But tradition’s not neglected. Dorie Geenspan’s “Baking: From My Home to Yours” (Houghton Mifflin, $40) and “Whole Grain Baking” (The Countryman Press, $35) from the King Arthur Flour Co. are worthy entrants in the encyclopedia baking book field. And for the professional who need only see a full-page, close-up photo of elaborately plated desserts and little instruction to grasp a recipe, there’s “Grand Livre de Cuisine: Alain Ducasse’s Desserts and Pastries” by Alain Ducasse and Frederic Robert ($195, Stewart, Tabori & Chang).

“Sweet Life,” “Tartine” and “Essence of Chocolate” each includes spectacular recipes that are also seriously labor intensive -- a lemon meringue pie transformed into a grand cake from “Tartine,” for example, or a “Sweet Life” recipe for goat cheese and purple basil souffle (yes, it’s sweet, and it’s delicious) that calls for running between the stove and the stand mixer to make an Italian meringue.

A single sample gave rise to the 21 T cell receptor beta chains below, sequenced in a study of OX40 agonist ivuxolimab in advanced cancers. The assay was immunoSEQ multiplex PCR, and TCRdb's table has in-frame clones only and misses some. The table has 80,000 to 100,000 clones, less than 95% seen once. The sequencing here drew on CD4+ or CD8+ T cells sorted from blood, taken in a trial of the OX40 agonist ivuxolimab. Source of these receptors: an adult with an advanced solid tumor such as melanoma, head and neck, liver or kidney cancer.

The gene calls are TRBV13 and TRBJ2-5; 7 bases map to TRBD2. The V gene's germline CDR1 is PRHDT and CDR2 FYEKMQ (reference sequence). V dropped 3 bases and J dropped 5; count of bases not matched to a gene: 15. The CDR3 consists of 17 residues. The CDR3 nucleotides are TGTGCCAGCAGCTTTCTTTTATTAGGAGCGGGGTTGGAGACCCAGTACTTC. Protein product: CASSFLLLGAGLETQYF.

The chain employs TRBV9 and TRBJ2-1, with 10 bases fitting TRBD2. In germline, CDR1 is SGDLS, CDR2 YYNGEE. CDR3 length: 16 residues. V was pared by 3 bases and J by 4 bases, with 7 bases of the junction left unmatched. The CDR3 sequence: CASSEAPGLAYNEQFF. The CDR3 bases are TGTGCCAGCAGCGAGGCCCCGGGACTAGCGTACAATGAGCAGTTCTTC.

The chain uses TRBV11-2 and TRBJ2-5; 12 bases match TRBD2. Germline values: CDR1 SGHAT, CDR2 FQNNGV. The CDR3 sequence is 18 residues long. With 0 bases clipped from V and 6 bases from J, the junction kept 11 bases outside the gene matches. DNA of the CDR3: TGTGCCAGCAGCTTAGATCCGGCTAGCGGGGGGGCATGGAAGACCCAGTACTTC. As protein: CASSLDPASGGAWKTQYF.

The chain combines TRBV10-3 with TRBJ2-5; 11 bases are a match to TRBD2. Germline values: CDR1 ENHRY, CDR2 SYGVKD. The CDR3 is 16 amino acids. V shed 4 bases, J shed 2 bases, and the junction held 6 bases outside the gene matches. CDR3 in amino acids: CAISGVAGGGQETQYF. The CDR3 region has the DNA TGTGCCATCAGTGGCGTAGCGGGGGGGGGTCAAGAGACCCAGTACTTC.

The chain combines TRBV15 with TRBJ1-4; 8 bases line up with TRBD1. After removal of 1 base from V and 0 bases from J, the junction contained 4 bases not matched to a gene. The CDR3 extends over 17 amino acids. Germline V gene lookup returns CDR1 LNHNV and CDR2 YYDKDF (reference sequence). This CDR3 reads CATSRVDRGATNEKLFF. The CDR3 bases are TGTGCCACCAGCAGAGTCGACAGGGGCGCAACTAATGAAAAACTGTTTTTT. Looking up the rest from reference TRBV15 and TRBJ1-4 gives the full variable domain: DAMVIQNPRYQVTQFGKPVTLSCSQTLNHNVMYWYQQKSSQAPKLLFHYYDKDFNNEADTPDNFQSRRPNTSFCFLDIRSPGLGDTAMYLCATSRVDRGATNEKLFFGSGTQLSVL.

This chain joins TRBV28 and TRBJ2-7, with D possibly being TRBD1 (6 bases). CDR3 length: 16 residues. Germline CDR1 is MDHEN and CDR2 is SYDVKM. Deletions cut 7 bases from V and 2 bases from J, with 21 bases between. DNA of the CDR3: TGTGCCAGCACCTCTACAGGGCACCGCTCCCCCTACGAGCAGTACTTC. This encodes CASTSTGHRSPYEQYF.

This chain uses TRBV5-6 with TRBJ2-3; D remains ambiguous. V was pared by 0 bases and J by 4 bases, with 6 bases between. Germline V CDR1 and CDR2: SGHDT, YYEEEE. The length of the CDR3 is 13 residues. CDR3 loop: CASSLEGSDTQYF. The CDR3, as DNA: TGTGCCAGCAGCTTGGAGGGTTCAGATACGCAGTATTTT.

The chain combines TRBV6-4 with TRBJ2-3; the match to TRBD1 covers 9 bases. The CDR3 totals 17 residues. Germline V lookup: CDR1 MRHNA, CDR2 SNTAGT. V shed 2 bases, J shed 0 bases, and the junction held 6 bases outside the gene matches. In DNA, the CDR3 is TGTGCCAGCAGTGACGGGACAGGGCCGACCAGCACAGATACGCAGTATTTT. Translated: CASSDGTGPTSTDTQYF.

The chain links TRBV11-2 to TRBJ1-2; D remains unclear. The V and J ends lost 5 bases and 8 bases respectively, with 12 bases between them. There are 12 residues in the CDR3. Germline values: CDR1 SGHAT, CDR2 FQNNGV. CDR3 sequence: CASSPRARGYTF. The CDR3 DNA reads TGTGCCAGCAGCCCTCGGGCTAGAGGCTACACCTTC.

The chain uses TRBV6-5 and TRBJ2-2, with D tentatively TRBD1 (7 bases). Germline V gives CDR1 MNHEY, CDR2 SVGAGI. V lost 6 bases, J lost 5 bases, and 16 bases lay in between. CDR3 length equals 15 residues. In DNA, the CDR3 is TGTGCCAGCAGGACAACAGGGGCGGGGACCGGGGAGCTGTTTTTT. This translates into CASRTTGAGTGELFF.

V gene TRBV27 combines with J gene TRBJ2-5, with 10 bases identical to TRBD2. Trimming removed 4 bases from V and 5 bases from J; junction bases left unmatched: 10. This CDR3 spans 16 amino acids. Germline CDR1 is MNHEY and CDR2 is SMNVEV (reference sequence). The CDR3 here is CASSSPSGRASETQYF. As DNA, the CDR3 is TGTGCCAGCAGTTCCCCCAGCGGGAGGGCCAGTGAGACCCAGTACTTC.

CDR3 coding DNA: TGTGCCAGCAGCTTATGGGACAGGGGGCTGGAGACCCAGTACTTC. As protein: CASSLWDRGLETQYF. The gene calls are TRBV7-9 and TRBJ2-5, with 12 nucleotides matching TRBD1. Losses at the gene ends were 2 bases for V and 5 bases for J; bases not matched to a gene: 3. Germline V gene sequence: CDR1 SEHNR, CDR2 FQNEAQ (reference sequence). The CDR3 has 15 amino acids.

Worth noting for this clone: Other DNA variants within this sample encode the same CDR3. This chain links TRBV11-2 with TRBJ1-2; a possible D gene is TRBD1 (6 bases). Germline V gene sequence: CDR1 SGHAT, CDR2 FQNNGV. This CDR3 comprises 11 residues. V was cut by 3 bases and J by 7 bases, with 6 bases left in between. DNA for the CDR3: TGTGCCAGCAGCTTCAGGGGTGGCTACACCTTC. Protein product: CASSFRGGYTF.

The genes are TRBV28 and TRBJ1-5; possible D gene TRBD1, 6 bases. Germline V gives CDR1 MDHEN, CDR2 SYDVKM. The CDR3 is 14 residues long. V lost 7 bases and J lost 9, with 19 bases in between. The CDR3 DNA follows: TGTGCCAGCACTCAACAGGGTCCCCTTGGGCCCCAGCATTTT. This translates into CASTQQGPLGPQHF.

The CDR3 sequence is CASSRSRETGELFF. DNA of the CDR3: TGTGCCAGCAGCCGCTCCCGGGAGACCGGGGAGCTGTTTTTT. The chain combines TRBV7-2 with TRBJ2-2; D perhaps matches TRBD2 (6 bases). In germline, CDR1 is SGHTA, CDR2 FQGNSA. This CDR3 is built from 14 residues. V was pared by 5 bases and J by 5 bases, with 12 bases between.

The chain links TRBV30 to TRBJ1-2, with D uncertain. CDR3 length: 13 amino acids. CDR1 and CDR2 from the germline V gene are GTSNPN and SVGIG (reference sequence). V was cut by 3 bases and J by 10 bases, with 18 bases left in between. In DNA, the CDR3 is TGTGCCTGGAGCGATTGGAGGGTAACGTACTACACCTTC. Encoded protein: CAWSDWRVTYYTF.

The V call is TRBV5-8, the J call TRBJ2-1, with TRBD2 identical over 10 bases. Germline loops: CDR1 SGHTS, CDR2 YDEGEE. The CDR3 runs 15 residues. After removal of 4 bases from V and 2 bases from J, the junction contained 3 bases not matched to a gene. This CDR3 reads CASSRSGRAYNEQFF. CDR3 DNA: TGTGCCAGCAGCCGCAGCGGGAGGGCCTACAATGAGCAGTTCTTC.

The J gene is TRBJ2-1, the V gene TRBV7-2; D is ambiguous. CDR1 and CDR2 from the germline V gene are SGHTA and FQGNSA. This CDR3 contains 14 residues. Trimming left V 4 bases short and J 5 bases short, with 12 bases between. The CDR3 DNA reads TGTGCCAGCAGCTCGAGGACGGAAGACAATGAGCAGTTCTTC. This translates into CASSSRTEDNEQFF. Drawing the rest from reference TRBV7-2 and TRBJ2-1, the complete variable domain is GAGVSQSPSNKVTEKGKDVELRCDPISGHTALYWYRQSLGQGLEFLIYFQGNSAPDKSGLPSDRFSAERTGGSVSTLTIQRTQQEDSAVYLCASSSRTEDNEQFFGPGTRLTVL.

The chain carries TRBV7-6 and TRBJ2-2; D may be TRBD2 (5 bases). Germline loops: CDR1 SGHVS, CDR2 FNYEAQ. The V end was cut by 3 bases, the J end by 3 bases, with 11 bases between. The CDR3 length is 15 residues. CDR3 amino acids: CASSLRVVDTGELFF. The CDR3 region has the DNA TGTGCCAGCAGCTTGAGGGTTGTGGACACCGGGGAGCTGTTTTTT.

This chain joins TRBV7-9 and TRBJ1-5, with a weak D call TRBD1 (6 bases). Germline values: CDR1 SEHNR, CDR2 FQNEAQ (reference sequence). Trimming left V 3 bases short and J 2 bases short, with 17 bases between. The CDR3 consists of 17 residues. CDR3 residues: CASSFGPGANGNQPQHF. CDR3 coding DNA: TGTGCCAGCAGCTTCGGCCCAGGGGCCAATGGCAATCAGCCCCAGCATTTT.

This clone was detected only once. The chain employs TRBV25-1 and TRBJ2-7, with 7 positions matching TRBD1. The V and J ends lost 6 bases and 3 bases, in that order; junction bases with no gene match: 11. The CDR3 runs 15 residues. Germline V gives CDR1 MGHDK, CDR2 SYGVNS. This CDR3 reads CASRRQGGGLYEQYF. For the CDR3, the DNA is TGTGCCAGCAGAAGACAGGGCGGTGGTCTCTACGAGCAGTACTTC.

But many of the recipes from these three books are fairly uncomplicated and allow you to achieve sophisticated desserts such as an orange chocolate ganache tart from “Essence of Chocolate” or pears baked until they’re beautifully blistered and caramelized from “Sweet Life.”

Since 1999, Zuckerman has been pastry chef at the luxurious French-focused restaurant Chanterelle in New York. Her “Sweet Life” is filled with elegant desserts, for which she explains pastry kitchen techniques: prune Armagnac creme brulee, apricot and almond tart, that goat cheese and purple basil souffle. Her directions are smart and for the most part thorough and her voice is friendly, straightforward and personal. She also knows the value of a good cookie.